Wednesday, 31 December 2014

On dvandvas

My last blog of 2014. It's been a helter-coaster, roller-skelter of a year, as always, but this is no pretext for a retrospective. Onward!

I've noticed that many of my blogs over the past twelve months are about off-trail linguistic subjects (avoiding, I hope, the chortling whimsical tone that is associated with such backwaters.) So here we go again. Are you familiar with the term 'dvandva'?

A dvandva is a lovely word from Sanskrit meaning 'pair', and refers to a language feature also known as a 'Siamese linguistic compound'. It refers to one or more objects that could otherwise be connected in sense by the conjunction 'and' (which is omitted), where the objects refer to the parts of the agglomeration described by the compound. Stay with me.

Dvandvas are common in Sanskrit, Chinese, Japanese, and some Modern Indic languages such as Hindi and Urdu, but less common in English - the term rarely appears in standard English dictionaries and is not in common circulation, even along linguists.

Cue Wikipedia:

An example in Sanskrit mātāpitarau (मातापितरौ) for 'mother and father'; Chinese shānchuān and Japanese yamakaw for 'mountains and rivers'; Modern Greek "maxeropiruno" (μαχαιροπήρουνο) for 'fork and knife', "anðrojino" (ανδρόγυνο) for "married couple (lit. man-woman)"

By the Greek for 'fork and knife' is presumably nothing to do with the 'spark' (or spoon'fork which comes handy on camping holidays).

We don't have dvandvas in English, not really. Such a term as 'singer-songwriter', in the sense 'someone who is both a singer and a songwriter' is not - at least within the Sanskrit classification of compounds - a compound.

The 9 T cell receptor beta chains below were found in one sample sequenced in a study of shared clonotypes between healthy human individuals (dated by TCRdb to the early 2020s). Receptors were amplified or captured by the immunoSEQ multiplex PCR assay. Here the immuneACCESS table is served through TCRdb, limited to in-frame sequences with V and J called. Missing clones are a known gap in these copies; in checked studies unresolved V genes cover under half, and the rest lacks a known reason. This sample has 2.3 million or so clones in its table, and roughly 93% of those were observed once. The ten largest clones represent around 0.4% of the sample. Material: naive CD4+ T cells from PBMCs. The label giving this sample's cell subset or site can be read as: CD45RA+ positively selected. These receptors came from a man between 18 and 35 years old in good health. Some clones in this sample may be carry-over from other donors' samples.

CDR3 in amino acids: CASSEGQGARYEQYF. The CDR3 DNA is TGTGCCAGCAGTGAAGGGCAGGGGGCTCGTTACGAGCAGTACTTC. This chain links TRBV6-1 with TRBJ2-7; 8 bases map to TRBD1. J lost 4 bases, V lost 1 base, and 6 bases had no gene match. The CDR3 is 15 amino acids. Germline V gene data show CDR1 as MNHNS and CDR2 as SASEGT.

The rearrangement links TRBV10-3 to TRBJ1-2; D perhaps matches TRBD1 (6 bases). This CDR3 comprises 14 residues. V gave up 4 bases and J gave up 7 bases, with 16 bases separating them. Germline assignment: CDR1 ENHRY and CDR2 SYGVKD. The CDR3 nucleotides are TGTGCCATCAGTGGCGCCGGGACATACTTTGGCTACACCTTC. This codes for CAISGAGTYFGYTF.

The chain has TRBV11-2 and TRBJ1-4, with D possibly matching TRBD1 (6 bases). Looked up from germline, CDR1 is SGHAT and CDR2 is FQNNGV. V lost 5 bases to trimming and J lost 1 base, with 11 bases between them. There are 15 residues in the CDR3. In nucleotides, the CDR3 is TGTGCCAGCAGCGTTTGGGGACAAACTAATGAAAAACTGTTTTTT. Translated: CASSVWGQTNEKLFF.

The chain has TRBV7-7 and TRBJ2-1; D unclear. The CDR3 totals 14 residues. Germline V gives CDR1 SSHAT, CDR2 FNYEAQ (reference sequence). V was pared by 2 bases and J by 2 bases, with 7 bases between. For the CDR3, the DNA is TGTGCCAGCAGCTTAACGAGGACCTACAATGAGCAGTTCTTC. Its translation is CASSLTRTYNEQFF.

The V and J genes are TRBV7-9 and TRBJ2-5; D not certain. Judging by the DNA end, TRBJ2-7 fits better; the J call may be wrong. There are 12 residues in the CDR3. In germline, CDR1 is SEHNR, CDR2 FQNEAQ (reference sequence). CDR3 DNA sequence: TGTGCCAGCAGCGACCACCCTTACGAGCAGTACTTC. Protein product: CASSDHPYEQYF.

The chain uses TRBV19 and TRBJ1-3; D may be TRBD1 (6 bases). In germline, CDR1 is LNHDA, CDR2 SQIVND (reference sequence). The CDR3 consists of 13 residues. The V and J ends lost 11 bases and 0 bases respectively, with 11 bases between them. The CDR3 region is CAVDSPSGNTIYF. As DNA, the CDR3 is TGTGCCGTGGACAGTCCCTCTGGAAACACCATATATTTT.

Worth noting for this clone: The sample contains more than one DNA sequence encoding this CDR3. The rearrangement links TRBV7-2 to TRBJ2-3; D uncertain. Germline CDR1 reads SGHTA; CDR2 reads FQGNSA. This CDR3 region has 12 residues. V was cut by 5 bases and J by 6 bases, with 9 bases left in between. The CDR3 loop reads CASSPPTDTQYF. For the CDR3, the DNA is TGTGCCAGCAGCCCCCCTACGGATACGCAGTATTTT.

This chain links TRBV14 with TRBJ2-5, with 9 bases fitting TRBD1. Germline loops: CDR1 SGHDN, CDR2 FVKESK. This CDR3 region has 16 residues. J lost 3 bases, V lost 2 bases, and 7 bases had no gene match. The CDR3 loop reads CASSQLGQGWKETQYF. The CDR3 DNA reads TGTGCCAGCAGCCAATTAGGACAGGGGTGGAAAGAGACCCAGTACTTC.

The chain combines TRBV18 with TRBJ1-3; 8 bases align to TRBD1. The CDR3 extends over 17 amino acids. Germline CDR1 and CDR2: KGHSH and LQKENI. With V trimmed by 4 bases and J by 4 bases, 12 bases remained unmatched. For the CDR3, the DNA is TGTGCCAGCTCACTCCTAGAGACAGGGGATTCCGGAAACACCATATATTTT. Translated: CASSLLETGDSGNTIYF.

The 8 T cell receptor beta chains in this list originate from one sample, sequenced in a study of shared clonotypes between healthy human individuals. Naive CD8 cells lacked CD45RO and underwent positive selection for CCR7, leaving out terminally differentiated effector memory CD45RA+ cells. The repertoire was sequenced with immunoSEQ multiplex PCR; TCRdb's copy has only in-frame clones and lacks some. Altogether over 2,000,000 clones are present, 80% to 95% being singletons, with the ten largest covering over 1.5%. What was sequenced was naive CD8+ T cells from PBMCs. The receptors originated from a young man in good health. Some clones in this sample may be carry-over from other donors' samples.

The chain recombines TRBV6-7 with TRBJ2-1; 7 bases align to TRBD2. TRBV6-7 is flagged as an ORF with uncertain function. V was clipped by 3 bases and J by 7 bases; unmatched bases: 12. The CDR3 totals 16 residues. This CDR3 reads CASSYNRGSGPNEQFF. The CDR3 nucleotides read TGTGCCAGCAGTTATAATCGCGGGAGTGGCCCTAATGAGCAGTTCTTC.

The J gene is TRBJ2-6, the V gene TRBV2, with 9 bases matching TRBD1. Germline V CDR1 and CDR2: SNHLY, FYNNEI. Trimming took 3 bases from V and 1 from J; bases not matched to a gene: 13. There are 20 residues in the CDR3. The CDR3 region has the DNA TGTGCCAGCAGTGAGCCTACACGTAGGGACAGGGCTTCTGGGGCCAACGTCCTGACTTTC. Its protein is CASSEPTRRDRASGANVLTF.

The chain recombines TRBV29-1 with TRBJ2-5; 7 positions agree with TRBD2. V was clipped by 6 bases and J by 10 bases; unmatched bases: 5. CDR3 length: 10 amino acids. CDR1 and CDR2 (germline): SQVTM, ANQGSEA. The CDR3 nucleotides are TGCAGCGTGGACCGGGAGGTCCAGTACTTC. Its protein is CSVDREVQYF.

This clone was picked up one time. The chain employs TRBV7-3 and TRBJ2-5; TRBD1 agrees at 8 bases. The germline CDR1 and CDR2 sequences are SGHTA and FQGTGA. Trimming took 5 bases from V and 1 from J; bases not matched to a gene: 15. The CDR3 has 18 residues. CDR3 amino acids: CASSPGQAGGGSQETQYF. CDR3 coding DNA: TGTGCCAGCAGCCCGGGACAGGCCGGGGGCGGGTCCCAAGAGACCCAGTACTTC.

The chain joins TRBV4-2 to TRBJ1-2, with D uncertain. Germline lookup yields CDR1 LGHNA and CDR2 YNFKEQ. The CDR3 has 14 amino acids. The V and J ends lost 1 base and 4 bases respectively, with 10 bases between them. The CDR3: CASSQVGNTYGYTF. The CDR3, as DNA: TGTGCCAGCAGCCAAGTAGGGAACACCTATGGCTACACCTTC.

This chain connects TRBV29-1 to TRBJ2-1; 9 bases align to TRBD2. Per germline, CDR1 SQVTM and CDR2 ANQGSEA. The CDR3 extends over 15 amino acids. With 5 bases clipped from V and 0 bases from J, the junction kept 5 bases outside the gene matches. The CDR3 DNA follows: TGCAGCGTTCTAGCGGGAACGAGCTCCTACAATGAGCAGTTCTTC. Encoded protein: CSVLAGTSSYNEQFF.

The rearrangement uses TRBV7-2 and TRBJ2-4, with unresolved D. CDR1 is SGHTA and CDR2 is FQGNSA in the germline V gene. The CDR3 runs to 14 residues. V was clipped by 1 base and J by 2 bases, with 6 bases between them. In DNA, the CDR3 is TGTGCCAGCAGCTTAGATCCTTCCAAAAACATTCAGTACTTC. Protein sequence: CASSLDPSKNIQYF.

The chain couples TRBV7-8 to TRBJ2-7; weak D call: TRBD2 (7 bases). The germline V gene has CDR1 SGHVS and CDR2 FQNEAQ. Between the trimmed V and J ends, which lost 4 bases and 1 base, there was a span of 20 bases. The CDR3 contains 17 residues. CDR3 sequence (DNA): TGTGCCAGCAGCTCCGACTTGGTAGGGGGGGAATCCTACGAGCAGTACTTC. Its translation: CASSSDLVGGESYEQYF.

Cue Wikipedia again: 

These are considered कर्मधारय 'karmadhāraya compounds' such as राजर्षि rājarṣi 'king-sage,' i.e. 'one who is both a king and a sage' (राजा चासावृषिश्च).

In Greek, sernicothilyko (σερνικοθήλυκο) means being male and female (although I have no idea whether this refers to hermaphroditism). It might apply to the short-lived 's/he' used for gender non-esclusion by high-minded writers. 

I suppose the portmanteau words found in Lewis Carroll (who invented the term), such as 'brillig' and 'slithy' come close, or their modern equivalents 'brunch', 'bromance' and 'Chunnel (as the Channel Tunnel was once called).

If you're still reading at this point, I thank you.

I plan to blog from time to time in January and thereafter in 2015. A happy new year to all my readers. 

Monday, 29 December 2014

On Gilbert Adair

On 29th December 1944 the author and critic Gilbert Adair was born in Kilmarnock. Today is, or would have been, his seventieth birthday. He died too young, in 2011, and is very much missed.

I once sat next to him at a screening (in the now-defunct Museum of the Moving Image) of part of Jean-Luc Godard's epic Histoire(s) du cinéma. This must have been in the early 1990s. He fizzed and tutted and fidgeted throughout, and left as soon as the credits started to roll. Any chance of an encounter and a mutually rewarding friendship died on the spot, although that was hardly his loss. 

This blog, such as it is, owes a huge debt to Adair. When Philip Larkin shyly waddled up to Cyril Connolly at the memorial service for John Betjeman he stammered: "Sir - you formed me." I might have said the same to Adair, and with the same degree of timidity, if he hadn't sloped off so quickly at the end of that NFT screening. Since first reading his books in the 1980s I've tried to think and write as clearly and responsibly as he did.